Eugene Parsons.

George Washington, a character sketch online

. (page 1 of 12)
Online LibraryEugene ParsonsGeorge Washington, a character sketch → online text (page 1 of 12)
Font size
QR-code for this ebook


3 3433 08241152 5

?•■ i




t\ \'


Great Americans of History

George Washington




Lecturer on American History


G. MERCER ADAM ^ ^ > '

Late Editor of "Self-Culture" Magazinte^. ^Vc., E^x>!'->5 ' "j ,-> * ^ 5 >

»■> * ,0 , T J ^



of Yale University j ' ''\ V,

o V "J » ■" '






Thomas Jeffkrson, by Edward S.
KUis. A. M . Author of "The
I'eople's Standard History of the
Inited States*," etc. With Sup-
plementary Kssay by G. Mercer
Adam. Late Kdilor of "Self-Cult-
ure" Mapazine, with an Account
of the liOuisiana Purchase, to-
gether with Anecdotes, Charac-
teristics, Chronology and Say-

Jamks Otis, by John Clark Rid-
path, LL. !>.. Airhor of "Kid-
paih's History of the United
States." etc. With Supplemen-
tary Essay by (i. Mercer Adam,
],ate Editor of ' Self-Culture"
Mitgazine; tot'ether with Anec-
dotes, Characteristics, and Chro-

John Hancock by John R. Musick,
Author of -The Columbian His-
tori al Novels." etc. With Sup-
plementary Essay by G. Mercer
Adam. Late F:dit6r of "Self-Cul-
tuie" Magazine; together with
Anecdotes, Characteristics, and

Samiel Adams, bj' Samuel Fallows,
1). D., LL. D., Ex-Siipt. of Pub-
lic Instruction of Wisconsin;
1<>-Pres. Illinois Wesleyan Uni-
versity. With Supplementary
Essay'by G Mercer Adam, Late

• rtdit4)r yf "Self-Culture" Maga-

*, /i lie ^ totre VI ^r* J\'Jt Ik* Anecdotes,

I^AJ A.MfcN V'RVj3-ft4* • by P'lank
Strong. Ph. 1)..* L'^cturer on
Cii.tfePJ'twtg* History, Yale Uni-
■•(•iMfcy, Ngw IJaven. Conn. With
, ,3uVii*'»neBtal3-:ssay by G. Mercer
.Ada^it. r«tc Etlitorof " Self-Cul-

/^tinirt'i ,^b1^9zin^, etc., and a

< 4 'h«r^(«f)^»nd\iby Prof. Charles

'. K k?(Cumif5 PhtD ,of Johns Hop-

Rifls^_i•ilie^•^^^\J: together with

Anecdotes, Characteristics, and


JuH.v Adams, by Samuel Willard,
LL D . Author of '-Synopsis of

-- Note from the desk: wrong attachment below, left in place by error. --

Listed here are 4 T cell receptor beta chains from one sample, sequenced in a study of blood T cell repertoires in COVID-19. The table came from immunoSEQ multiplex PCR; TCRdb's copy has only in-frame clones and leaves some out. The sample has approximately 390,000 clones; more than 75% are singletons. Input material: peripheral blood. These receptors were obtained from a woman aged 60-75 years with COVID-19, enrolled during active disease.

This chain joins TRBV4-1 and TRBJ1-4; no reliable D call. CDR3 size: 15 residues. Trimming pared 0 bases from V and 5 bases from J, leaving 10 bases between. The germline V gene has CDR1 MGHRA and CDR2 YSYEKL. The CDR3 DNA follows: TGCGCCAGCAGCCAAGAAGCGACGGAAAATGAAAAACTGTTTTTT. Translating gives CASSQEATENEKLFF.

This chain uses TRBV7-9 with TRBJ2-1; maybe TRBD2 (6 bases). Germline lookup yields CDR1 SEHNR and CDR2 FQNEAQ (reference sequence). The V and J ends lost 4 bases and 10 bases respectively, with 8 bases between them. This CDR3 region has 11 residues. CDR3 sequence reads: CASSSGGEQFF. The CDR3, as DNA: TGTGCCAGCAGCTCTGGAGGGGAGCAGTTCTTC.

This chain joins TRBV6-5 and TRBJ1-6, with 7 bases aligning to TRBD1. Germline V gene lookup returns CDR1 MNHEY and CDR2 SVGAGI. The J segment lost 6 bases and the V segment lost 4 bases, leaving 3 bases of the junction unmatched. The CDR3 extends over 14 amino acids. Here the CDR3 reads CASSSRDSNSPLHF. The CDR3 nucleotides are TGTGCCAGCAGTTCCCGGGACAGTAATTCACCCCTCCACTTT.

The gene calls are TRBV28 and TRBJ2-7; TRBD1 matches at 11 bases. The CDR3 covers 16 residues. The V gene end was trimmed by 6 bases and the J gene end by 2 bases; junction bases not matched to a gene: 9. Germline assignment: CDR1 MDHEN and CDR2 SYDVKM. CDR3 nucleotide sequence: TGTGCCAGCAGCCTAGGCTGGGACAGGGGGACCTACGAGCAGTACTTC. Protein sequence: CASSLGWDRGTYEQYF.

History." etc. With Supplemen-
tary E-sny by G. Mercer Adam,
Late Editor-" of "Self-t-ulture"
Mairnzinp; together with Anec-
diitps Charaeteiistics, and Chro-

iJ5i.oo per Volume.

Alexander Hamil~on. by Edward
S. Ellis, A. M , Author of "The
People's Standard History of the
United State.s." etc. With Sup-
plementary Essay by G. Mercer
Adam, Late Editor of ".Self-Cul-
ture" Magazine, etc ; together
with Anecodotes, Charactcria-
tics,and Chronology.

Gkorgk Washington, by Eugene
Parsons, Ph. D., Lecturer on
American Hi.story, etc. With
Supplementary Essay by G. Mer-
cer Adam, Late ?:ditor of -'Self-
(;ulture" Magazine; and an Ar-
ticle t)y p. of. Henry Wade
Rogers, LL. D., of Yale Univer-
sitj'; togf'tlier with Anecdotes,
Characteristics. and Chronolog.v.
John Randolph, by Richard Heath
Dabney. M. A., Ph D., Professor
of History. University of Vir
ginia. With Supplementary
Essay bv G. Mercer Adam, Late
Editor of "Self-Culture" Maga-
zine; together with Anecdotes.
Characteristics, and Chronology.

Daniel Webster, by Elizalieth A.
Reed, A. M., L. H. D.. Ex Pres.
Illinois Woman's P'ess Associa-
tion. With Supplementary Es-
say by G. Mercer .Adam Late Edi-
tor of "Self-Culture" Magazine;
together with Anecdot*-s. Char-
acteristics, and Chronology.

Henry Clay, by H. W. (Caldwell.
A. M , Pii. B., Professor of Ameri-
can History. L'niversity of Ne-